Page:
Saturday, January 17, 2009
Talking Sonic Youth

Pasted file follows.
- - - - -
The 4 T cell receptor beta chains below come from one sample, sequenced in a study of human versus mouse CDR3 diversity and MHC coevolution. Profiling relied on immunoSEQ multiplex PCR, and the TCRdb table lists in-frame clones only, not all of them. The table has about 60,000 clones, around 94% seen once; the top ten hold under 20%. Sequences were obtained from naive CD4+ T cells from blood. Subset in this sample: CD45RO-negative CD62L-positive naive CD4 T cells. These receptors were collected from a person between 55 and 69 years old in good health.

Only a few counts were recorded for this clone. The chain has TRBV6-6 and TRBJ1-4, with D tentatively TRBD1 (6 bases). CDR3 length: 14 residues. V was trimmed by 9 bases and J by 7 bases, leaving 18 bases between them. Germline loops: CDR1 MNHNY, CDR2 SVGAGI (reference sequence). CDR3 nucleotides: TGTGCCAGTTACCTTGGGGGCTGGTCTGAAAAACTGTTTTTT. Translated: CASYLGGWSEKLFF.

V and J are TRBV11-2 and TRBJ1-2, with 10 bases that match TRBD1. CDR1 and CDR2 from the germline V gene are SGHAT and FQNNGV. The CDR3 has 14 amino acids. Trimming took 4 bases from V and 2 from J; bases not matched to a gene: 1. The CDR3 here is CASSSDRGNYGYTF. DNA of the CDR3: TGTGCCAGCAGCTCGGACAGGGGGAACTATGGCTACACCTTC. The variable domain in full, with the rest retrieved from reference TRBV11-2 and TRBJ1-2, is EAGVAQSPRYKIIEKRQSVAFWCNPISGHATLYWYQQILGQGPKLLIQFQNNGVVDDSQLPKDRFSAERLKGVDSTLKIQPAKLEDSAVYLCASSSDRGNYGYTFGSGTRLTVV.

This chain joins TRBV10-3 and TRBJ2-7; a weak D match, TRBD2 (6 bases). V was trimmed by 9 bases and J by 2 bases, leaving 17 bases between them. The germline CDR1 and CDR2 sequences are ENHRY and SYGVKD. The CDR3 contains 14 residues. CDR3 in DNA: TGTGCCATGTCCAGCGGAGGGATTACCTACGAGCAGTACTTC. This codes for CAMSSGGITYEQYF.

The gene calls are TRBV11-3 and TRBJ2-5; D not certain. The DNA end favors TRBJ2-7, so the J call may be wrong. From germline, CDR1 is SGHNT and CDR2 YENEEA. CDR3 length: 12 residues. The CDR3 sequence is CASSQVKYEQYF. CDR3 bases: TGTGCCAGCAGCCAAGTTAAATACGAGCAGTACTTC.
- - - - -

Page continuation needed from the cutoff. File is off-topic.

Let me further shorten a quote featured on ShortFormBlog from the very quotable Thurston Moore of Sonic Youth. Sonic Youth have been trailblazers for their nearly three decade career, first being one of the major underground acts paving a circuit for weird rock in the '80s. By the late '80s, they were one of the first to jump ship to a major, Geffen, where they recorded through the '90s and got a contract for Nirvana, who did quite well until an incident with their leadman curtailed their output. Anyway, SY is going indie again with Matador, and Thurston claims he's thrilled to be with "a label that loves songs." This strikes me as strange. Isn't it the major labels that love "songs," or singles at least, and indie labels that have a greater tolerance for "noisy, meandering, esoteric jams with fucked up guitars wailing throughout in the style of much of Sonic Youth's output." A few years ago, I listed SY's Rather Ripped as one of my top ten albums of the year, and part of what made that album so irresistable to me was that Sonic Youth, for the most part, limited their structures and excursions to proper rock "songs," so maybe that's the direction they're headed, and maybe we can look forward to a new Daydream Nation. My co-editor at SevenCities Sound is way more immersed in Sonic Youth than I am, and has spent several years on the forums. Apparently, a large segment of their fanboys will turn on you and curse your mother if they find out you like "the song oriented" Sonic Youth. So if the Matador-era Sonic Youth is a euphoric parade of song cycles, and if that bothers you, just set your iPod to play the album version of "The Crystal Sea", "Expressway To Yr Skull", and all of the SY freakouts on shuffle and shower for half a day while you've left a broken guitar jerry-rigged with a theramin constructed of food leaning against a damaged amplifier in the other room. Sonic Youth loves songs now.